LOS ANGELES — There are 36.2 million eligible Hispanic voters this year, making it a four million person increase since 2020, according to the Pew Research Center. 

With Latino voters making up larger shares of the voting block, their vote has become key to winning — and both parties know it. 

What You Need To Know

  • Latino voters have become a key group to winning the presidential election 

  • The latest studies show Democrats are slowly losing the stronghold they had among Latino voters 

  • Political consultants attribute that shift to a generational shift in the voting group

  • Despite the gradual change, a majority of Latinos still vote Democrat

The Latino vote has historically been a stronghold for Democrats, but a Gallup news poll from this year shows stronghold is slowly slipping, hitting a new 20-year low among voters.  

In 2020, former President Donald Trump made some gains with Latino voters, although President Joe Biden kept the advantage by taking 59% of the votes, according to a Pew Research Center analysis. 

One of those voters who did support Donald Trump in past elections is 38-year-old Katharine Zavala, a daughter of Mexican immigrants who was raised in a Democrat household and is now conservative leaning. 

“I think what happened with my parents’ generation is they felt loyal to their parents,” said Zavala. 

But as she watched her 18-year-old daughter host her own political podcast, Zavala says she’s not thinking about her ancestors when heading to the polls. 

“Am I going to vote for someone who’s coming from one of these impoverished nations to have a shot here? Or am I going to give the shot to my grandchild and secure employment for them so that they don’t end up having to be in that similar situation? It’s self-preservation,” said Zavala. 

It’s a generational difference Political Consultant Mike Madrid explores in his book “The Latino Century: How America’s Largest Minority Is Transforming Democracy.” 

“In 2002, 52% of new Latino registrants in Los Angeles County were foreign-born. And 20 years later, by 2022, that number was less than 9%. That’s how dramatic and how fast this demographic shift is happening,” said Madrid. 

He explains that is why newer generations are not connecting with the Democratic Party’s message the same way their parents did. 

“So the demographic change has already happened. You can’t build a wall to stop it. The fastest growing group is the third generation. These are voters very far removed from the immigrant experience. Yet both parties are talking to Latino voters as if those are the primary issues,” said Madrid. 

He explains that both the Republican and Democrat parties have not updated their message to reflect the new concerns, such as pocketbook issues. 

“Third and fourth generations primarily view themselves as typical Americans far more than they do as somebody from another country, because they’re not from another country. And that’s the real big error that both parties are making,” said Madrid. 

For Zavala, it was a switch she never imagined making, sharing she had grown up with many of her parent’s left-leaning and socialist views. Becoming a mother was a pivotal point for her, saying it’s when she gradually became more conservative. 

“I felt like the conservative movement did a really good job at reaching out to mothers and sympathizing with that struggle of doing all the work and not getting any of the things,” said Zavala.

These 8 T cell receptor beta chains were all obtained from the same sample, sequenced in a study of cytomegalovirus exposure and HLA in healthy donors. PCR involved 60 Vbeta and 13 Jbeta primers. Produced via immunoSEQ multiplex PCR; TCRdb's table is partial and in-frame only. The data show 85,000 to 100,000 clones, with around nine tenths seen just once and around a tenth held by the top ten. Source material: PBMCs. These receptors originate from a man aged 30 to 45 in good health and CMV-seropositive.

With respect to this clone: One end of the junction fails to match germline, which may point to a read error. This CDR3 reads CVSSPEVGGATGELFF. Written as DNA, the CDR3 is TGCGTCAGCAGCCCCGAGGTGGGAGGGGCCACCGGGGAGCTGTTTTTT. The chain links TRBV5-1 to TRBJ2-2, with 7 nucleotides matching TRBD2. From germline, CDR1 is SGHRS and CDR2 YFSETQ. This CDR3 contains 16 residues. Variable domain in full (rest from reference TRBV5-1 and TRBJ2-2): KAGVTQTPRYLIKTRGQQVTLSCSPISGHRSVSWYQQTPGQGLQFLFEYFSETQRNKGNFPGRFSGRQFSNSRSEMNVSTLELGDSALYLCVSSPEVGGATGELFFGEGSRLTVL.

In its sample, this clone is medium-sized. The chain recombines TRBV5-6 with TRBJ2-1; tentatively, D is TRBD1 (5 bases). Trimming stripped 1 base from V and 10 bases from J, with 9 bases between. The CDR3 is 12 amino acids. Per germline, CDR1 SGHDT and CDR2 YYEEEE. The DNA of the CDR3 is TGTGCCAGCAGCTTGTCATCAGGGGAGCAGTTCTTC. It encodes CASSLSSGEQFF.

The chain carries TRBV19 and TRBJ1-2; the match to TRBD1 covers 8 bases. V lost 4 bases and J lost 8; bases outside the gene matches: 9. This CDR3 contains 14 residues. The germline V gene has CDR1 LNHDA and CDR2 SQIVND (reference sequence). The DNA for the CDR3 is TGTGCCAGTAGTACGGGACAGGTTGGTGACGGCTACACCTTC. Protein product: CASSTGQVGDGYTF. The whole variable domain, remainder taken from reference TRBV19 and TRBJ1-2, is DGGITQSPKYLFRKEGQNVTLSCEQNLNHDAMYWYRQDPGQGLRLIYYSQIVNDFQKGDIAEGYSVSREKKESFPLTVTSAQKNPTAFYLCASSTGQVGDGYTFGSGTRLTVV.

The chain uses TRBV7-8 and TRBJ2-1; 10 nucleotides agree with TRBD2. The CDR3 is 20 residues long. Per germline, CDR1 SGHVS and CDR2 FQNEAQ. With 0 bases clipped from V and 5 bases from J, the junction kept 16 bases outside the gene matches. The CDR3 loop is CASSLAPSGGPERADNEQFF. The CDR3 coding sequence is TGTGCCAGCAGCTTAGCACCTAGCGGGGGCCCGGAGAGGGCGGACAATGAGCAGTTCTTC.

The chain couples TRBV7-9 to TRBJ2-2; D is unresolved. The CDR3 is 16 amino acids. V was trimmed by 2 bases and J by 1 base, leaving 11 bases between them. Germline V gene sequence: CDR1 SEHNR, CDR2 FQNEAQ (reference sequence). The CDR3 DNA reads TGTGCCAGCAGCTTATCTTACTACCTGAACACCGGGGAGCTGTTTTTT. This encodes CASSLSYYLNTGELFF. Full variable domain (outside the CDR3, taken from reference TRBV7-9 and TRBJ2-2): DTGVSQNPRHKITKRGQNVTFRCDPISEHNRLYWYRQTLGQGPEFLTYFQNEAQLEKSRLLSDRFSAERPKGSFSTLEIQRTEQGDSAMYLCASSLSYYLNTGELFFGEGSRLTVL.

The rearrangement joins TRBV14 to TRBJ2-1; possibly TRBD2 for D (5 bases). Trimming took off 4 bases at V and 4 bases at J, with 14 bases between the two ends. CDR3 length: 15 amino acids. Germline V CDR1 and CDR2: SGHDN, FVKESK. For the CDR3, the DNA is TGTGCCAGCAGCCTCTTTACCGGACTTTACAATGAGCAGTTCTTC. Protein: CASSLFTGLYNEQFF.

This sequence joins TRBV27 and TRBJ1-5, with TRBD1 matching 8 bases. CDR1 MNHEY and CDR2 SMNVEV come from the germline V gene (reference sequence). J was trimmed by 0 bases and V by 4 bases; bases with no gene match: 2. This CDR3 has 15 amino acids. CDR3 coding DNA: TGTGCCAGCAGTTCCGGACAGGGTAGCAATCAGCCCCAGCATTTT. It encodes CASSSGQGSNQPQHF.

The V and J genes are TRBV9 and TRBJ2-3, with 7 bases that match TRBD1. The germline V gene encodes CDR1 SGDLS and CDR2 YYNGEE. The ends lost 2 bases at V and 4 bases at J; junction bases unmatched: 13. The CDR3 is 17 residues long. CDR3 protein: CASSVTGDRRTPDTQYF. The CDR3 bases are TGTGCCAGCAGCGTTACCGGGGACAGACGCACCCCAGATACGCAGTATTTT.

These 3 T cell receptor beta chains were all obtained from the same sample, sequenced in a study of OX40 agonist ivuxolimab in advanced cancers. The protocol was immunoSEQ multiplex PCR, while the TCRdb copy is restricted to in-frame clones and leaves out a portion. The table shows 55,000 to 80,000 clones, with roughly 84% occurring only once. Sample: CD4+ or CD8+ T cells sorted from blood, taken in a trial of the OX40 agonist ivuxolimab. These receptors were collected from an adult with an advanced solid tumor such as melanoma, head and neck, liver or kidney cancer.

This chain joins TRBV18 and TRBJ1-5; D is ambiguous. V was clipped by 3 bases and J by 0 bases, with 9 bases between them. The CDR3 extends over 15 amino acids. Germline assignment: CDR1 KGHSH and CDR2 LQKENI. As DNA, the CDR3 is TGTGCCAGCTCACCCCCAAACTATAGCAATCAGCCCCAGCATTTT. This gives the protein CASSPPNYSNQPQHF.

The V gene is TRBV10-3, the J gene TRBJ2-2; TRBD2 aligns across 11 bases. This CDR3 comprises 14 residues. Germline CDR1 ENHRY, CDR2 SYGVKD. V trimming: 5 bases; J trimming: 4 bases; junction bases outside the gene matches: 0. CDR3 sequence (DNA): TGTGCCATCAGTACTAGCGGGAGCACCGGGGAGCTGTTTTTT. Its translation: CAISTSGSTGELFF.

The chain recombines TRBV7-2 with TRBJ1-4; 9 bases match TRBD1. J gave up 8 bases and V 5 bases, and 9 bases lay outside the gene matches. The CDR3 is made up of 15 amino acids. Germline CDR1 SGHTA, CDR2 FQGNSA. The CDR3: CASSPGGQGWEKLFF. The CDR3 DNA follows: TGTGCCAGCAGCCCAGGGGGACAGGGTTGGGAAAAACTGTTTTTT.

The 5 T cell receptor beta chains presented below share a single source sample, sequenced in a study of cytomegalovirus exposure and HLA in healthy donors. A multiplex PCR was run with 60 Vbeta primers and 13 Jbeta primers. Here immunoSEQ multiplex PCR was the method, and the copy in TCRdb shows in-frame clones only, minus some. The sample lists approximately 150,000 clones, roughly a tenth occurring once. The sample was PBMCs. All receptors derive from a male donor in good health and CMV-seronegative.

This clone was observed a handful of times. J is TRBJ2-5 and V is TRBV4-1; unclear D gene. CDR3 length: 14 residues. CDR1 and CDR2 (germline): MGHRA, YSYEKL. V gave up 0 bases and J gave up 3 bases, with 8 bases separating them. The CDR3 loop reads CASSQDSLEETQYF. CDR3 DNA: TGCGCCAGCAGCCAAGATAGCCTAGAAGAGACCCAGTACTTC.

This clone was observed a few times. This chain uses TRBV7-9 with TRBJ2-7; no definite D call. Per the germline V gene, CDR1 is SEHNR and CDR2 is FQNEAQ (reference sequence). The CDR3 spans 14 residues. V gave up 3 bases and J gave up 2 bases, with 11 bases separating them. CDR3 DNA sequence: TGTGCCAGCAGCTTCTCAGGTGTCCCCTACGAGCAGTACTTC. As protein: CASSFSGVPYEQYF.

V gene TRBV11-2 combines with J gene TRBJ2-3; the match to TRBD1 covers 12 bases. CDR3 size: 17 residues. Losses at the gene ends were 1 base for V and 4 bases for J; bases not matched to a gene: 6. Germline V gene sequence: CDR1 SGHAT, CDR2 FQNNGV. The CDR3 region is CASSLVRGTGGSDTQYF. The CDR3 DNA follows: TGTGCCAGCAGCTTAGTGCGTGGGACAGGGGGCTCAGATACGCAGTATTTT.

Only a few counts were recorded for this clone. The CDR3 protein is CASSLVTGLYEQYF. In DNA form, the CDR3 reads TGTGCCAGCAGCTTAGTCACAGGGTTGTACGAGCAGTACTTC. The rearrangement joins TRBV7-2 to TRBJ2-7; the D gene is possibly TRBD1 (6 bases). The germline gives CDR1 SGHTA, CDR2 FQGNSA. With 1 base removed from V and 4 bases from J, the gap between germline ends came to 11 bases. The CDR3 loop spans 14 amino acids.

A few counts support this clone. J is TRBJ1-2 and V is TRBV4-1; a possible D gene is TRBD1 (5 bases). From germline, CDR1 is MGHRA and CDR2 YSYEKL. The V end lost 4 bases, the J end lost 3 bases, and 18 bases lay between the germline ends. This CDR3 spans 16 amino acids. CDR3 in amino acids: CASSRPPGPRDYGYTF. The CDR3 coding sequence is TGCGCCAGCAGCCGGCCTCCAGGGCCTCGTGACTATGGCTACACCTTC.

Her first two daughters attended public school, but says she homeschooled after disagreeing with curriculum. 

“I just felt like, okay, well, I don’t know if I want my kindergartner, my five- or six-year-old to discuss what different families look like. And that had to do in terms of same-sex couples, bringing sex into the topic. I just felt like just weird,” said Zavala. 

Her daughter, Elizabeth Santana-Zavala, will now vote in her first general election this November and says although she is still not completely decided, will most likely vote red down the ballot. 

“There are quite a few reasons why I lean more conservative. I think one of those is, of course, the pro-life, because even though I sort of disagree with how it should be handled, I’m still very much pro-life,” said Santana-Zavala. 

Although she says she is not 100% on board with either party. 

“Before we used to be enamored with these parties, that we used to follow them and go to battle for, but now we’re kind of seeing them let us down in so many different ways. So I think right now, currently going forward, I think we’re going to see a lot stronger center,” said Santana Zavala. 


Those center views are why Madrid says Latinos are not becoming more conservative, but rather moving away from Democrats. 

“The fastest growing group of nonaffiliated nonpartisan voters are Latinos in California. By any stretch, any measure, Latinos have the weakest partisan anchor and we demonstrate as a community some of the strongest populist voting behavior,” said Madrid. 

He is expecting to see a move away from correlating an ethnic identity to a political party. 

“Only in California has being a Latino Republican been kind of a peculiar anomaly. That’s changing. California is finally catching up to the rest of the country. We have been an outlier for the past 30 years, or so, but now even our politics in our community is starting to reflect the broader change that is happening in this country,” said Madrid. 

A change Zavala is part of and expecting to continue to see.  

“It’s self-preservation. I think that’s what it is right now, economically speaking. I think that’s where the loyalties lie now,” said Zavala. 

She says she is keeping that in mind as she heads to the polls this November.